Friday, February 14, 2014

Google’s French Faux Pas

Google got on the wrong side of the French authorities. The Commissions Nationale de l’Informatique et des Libertés (CNIL) investigated Google’s privacy policy change from 2012. About two years ago, Google bundled all its services (Google+, Gmail, Blogger, YouTube etc.) into one. This also changed the privacy policies of the separate accounts that users managed separately.

The CNIL came to the conclusion that Google’s new privacy policy didn't give users enough control over their private information. Furthermore, the agency also found that Google did not explain properly what it would do with the user data.

The ruling of the CNIL is quite interesting. Google was forced to pay a fine of €150,000 which is peanuts for the multinational. That’s why the CNIL added some interesting conditions to its ruling.

Google was forced to post a notice about its misconduct on its homepage. Once accessing, the following message (translated into English, for the original text go to features under the search field:

Statement: The sanctions committee of the Commision Nationale de l’Informatique et des Libertés has ordered Google to pay a €150,000 fine for violations of the ‘Data-Processing and Freedoms’ law. Decision available at the following address:”.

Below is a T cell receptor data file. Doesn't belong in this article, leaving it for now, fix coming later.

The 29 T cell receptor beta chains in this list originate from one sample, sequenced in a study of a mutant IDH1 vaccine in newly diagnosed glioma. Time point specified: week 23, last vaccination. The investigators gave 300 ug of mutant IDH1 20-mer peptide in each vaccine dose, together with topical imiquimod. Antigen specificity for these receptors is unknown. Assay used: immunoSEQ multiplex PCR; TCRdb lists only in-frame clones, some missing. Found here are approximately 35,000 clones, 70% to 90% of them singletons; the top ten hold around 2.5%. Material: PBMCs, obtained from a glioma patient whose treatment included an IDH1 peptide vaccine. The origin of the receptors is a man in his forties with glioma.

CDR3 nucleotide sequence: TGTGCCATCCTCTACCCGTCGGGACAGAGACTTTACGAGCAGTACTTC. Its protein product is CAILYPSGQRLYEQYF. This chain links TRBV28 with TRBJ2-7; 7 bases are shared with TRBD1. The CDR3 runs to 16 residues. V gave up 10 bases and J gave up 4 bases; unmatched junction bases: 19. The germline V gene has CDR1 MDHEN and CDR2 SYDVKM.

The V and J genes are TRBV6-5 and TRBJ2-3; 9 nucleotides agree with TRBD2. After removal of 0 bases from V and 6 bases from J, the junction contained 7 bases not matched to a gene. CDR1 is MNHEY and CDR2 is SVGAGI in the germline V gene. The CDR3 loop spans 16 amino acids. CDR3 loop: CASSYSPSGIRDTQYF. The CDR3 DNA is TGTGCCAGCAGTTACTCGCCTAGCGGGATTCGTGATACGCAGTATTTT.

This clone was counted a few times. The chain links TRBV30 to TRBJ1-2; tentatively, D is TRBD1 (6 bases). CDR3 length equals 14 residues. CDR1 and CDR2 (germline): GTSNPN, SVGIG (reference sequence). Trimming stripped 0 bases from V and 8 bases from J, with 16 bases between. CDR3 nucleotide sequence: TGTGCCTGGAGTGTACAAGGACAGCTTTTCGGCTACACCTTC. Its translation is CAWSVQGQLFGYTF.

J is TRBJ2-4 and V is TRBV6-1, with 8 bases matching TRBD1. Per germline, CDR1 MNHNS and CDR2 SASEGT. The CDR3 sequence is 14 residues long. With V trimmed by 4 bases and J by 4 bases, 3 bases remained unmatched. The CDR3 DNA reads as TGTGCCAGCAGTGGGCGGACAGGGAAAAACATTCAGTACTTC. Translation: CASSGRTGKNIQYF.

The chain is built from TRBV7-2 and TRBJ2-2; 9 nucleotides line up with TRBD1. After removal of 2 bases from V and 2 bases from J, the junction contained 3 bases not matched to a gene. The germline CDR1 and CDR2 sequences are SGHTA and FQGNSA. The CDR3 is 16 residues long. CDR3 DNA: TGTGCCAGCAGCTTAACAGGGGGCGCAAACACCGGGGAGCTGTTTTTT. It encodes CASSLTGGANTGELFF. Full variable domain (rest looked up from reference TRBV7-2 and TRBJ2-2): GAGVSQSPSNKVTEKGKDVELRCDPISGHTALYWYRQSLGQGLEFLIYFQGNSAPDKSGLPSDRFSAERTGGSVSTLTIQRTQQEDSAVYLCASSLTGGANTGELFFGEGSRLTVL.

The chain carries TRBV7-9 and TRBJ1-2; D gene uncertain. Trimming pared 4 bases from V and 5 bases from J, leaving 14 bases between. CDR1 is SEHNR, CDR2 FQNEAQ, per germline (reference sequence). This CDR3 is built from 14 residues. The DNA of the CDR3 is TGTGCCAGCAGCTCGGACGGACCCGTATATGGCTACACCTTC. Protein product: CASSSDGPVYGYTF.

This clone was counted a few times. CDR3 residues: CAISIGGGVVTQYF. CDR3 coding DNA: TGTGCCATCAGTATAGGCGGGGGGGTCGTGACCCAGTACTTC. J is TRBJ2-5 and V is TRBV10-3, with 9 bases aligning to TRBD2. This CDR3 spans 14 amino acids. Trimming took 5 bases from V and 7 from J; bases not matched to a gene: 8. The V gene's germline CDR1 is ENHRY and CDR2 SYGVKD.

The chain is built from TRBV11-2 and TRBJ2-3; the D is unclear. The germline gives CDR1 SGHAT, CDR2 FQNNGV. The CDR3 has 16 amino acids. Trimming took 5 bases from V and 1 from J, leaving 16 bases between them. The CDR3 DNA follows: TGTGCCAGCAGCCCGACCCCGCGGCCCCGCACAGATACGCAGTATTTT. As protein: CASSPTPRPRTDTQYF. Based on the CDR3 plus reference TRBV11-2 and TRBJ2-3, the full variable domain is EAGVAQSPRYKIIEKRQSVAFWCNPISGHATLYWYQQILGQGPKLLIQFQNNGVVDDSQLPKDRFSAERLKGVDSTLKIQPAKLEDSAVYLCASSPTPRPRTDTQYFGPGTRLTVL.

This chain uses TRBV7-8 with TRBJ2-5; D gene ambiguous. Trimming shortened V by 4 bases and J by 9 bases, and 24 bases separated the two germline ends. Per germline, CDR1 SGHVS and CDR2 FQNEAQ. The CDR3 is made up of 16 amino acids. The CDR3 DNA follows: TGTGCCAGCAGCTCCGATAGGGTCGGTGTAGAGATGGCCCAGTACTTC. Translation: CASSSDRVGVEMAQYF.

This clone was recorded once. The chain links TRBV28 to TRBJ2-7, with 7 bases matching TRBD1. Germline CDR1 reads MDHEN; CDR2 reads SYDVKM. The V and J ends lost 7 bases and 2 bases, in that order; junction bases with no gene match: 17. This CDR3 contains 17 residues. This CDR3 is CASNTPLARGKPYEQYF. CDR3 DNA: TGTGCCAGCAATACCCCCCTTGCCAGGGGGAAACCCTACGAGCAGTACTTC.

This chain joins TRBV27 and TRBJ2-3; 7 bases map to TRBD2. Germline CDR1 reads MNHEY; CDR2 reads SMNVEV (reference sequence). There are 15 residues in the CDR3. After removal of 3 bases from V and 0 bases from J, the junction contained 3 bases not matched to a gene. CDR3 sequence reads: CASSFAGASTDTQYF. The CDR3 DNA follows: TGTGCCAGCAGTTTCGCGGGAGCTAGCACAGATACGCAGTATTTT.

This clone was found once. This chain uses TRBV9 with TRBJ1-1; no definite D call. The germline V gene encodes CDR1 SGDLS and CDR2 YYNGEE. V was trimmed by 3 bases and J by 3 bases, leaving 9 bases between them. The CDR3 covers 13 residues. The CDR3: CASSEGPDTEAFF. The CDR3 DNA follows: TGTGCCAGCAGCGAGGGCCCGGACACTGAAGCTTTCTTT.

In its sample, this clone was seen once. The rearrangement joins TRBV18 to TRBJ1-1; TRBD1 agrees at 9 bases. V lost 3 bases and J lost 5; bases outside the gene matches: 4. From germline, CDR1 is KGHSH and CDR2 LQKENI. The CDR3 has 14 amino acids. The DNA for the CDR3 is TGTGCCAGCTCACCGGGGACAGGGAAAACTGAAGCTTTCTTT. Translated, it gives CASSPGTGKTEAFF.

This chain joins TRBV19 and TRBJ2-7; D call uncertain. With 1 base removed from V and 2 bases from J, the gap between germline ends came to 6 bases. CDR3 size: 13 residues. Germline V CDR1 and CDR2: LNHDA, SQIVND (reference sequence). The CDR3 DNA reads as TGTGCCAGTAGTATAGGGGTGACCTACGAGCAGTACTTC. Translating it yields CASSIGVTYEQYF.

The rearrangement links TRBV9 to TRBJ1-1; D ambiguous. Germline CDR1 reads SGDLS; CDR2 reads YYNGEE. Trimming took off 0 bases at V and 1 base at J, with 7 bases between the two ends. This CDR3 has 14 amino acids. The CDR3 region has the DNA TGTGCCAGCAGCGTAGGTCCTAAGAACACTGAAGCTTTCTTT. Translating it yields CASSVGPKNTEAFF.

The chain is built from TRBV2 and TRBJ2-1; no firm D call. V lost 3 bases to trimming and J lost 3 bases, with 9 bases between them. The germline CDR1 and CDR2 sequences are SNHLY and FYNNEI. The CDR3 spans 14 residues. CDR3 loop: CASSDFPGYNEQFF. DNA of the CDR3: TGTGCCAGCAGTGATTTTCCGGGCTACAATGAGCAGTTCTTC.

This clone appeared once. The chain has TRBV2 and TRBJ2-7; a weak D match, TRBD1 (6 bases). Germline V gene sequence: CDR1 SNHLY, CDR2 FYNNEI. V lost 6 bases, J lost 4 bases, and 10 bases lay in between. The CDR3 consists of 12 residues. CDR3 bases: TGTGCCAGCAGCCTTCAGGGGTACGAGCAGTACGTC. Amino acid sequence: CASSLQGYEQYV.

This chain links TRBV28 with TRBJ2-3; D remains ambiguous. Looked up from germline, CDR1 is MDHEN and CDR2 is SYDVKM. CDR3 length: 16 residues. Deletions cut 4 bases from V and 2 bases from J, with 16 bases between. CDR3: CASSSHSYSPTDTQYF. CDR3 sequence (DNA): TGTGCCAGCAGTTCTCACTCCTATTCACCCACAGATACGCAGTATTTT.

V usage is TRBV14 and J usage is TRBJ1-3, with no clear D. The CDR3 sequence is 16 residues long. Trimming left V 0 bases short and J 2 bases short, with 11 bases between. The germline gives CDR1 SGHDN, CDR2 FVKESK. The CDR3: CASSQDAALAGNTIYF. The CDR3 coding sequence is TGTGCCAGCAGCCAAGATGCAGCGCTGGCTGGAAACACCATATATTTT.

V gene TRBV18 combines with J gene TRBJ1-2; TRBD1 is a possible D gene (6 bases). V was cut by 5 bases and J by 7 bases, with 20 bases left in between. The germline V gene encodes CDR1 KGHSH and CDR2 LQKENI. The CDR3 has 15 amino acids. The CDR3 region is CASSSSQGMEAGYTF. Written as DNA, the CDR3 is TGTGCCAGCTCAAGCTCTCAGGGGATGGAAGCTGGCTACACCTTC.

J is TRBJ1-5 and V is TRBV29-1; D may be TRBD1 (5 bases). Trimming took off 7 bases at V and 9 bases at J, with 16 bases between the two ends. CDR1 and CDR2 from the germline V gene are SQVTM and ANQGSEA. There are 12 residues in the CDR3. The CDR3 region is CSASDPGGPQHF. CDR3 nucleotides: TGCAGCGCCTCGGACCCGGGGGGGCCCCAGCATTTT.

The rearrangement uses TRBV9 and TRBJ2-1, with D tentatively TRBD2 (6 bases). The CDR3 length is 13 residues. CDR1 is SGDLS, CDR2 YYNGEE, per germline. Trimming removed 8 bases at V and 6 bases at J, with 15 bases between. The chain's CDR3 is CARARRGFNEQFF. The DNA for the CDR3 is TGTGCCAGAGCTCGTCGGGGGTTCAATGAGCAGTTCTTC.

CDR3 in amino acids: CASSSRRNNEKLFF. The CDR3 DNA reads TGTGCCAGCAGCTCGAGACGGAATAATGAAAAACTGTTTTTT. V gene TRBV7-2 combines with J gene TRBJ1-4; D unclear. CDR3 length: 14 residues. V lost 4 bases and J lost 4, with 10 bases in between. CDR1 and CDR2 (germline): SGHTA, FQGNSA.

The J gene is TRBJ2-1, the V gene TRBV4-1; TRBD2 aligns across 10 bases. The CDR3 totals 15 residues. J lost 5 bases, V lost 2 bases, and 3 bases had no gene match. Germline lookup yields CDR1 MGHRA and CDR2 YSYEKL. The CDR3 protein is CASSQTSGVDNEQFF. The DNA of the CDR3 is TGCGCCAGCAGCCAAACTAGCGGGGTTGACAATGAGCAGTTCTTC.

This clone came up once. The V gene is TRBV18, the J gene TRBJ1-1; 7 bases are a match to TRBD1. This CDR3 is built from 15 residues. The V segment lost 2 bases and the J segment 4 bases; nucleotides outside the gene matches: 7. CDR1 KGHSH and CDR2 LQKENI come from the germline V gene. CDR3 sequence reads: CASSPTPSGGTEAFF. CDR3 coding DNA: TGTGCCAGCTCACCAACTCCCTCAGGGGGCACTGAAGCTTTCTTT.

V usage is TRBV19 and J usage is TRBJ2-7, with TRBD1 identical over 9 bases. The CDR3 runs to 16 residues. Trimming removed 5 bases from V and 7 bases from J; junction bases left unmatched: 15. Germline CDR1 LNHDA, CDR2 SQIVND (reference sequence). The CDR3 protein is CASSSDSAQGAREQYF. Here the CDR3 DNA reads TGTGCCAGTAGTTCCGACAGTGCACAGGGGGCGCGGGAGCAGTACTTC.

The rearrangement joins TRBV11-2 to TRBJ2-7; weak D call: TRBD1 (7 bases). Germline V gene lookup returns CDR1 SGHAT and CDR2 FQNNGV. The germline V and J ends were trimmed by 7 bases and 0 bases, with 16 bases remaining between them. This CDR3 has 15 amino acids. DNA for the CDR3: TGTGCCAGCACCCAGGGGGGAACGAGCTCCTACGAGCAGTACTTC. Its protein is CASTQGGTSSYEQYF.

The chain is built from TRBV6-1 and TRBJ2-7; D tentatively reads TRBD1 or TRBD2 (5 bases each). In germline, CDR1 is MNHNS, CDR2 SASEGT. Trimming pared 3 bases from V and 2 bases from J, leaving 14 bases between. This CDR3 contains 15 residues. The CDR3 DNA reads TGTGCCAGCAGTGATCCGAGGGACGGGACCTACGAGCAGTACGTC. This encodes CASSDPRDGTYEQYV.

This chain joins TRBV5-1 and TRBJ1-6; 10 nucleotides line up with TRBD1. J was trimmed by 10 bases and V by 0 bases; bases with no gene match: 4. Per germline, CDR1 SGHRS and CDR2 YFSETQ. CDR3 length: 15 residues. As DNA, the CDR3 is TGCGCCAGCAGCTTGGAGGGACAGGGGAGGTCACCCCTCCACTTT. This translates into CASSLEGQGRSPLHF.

Not underestimating the cleverness of Google, the CNIL also dictated the text of the notice. To avoid the age-old legal trick to use a small font and bury the text as much as possible in order to deter readers, the CNIL also dictated the size of the font and the colors to be used as well as the position of the notification on the homepage.

Google was not happy to say the least. It promptly turned to a French court to petition suspension of the ruling. It argued that posting the CNIL’s notification would do "irreparable damage" to its reputation. The French court was not convinced and rejected the petition, ordering Google to comply with the order.

It’s not the first time Google ran into trouble in Europe; it recently came to an agreement with the European Commission to pay a $5 billion fine following a three-year-long antitrust investigation.

France is the first European country to order Google to post such a notice. It will be interesting to see if more European countries will follow suit.

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